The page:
Off-campus UMass Amherst users: To download campus access dissertations, please use the following link to log into our proxy server with your UMass Amherst user name and password.
Non-UMass Amherst users: Please talk to your librarian about requesting this dissertation through interlibrary loan.
Dissertations that have an embargo placed on them will not be available to anyone until the embargo expires.
Author ORCID Identifier
Open Access Dissertation
Doctor of Philosophy (PhD)
Year Degree Awarded
Month Degree Awarded
Speech Pathology and Audiology
Autism Spectrum Disorder (ASD) is a lifelong neurodevelopmental condition that affects an individual’s social communication, social interaction, and behavior (American Psychological Association, 2013). A striking feature that distinguishes some individuals with autism from their peers without autism is “atypical” prosody. A between-group study was conducted to investigate prosody, speech motor control, auditory processing of pitch, and trained listener ratings of prosodic “naturalness” among adolescents with ASD (n=17) compared to TD controls (n=17) matched for age, gender and language. The specific aims of this study were to: (1) determine if individuals with ASD have significant acoustic-perceptual differences in their receptive and expressive prosody; (2) identify the interrelationship between prosody and language, motor speech, and pitch processing abilities; and (3) investigate if there is an association between group membership (ASD vs. TD) and trained listener ratings of overall “naturalness” (natural versus unnatural) of the speakers’ speech. The findings of this study support that some individuals with autism perform with significantly less accuracy on receptive and expressive prosody tasks and had significantly longer duration of utterances in comparison to TD controls. There was a significant positive relationship between receptive vocabulary and expressive prosody in the ASD group, supporting the “Theoretical Interaction Model”, while expressive vocabulary and speech motor control did not explain variability in expressive prosody above and beyond receptive vocabulary.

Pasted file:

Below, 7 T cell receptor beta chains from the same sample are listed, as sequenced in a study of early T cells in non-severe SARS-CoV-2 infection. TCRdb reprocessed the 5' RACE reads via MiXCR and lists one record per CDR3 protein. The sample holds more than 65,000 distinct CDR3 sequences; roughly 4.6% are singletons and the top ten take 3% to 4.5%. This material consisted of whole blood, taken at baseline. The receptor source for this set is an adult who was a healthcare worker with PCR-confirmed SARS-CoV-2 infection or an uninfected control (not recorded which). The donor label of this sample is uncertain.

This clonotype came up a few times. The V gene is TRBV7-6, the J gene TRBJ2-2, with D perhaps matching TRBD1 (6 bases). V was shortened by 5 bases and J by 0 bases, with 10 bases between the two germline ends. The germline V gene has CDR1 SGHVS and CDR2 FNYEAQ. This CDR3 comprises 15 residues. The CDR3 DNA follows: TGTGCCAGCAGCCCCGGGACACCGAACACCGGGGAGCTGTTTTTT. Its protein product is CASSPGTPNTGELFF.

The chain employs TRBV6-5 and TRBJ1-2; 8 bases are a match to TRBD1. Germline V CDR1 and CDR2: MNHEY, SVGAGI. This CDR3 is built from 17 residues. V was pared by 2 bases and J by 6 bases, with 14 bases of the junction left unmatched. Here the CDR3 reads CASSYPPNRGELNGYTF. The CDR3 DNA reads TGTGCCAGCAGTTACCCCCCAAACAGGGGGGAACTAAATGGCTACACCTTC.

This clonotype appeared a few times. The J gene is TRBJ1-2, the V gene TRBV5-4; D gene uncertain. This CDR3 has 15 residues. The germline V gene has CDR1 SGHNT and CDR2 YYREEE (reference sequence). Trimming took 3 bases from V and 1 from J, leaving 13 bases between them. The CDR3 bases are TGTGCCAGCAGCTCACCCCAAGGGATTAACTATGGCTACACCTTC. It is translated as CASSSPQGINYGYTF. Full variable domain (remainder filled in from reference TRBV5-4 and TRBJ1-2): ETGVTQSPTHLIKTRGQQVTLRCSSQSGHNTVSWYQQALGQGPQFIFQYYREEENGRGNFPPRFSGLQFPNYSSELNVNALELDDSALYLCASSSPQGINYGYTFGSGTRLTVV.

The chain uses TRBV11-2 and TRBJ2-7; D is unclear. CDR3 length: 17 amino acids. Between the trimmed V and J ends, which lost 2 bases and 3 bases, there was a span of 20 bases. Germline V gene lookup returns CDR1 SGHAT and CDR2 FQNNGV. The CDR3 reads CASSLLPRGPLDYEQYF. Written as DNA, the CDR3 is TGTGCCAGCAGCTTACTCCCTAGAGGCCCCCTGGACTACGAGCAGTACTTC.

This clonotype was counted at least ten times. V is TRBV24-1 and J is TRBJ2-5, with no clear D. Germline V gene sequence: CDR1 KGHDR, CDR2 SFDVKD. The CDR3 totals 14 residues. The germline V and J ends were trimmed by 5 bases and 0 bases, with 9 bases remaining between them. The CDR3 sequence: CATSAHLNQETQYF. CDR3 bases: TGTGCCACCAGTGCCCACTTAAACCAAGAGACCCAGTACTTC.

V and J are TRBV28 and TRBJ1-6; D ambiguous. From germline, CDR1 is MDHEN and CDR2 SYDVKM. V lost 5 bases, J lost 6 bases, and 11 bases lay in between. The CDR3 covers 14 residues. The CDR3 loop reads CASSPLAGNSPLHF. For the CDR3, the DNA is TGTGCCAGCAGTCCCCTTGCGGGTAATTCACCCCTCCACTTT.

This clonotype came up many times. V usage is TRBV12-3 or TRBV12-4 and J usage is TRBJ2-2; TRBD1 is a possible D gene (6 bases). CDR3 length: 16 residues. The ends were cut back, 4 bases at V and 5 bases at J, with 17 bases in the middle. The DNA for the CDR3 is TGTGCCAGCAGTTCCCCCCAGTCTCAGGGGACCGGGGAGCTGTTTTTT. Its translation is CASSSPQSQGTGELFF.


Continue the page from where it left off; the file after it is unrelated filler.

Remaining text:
Gargan, Colleen, "Acoustic and Perceptual Characteristics of Prosody in Autism Spectrum Disorder: The Impact of Language, Motor Speech, and Auditory Processing" (2020). Doctoral Dissertations. 1964.
Creative Commons License
This work is licensed under a Creative Commons Attribution 4.0 License.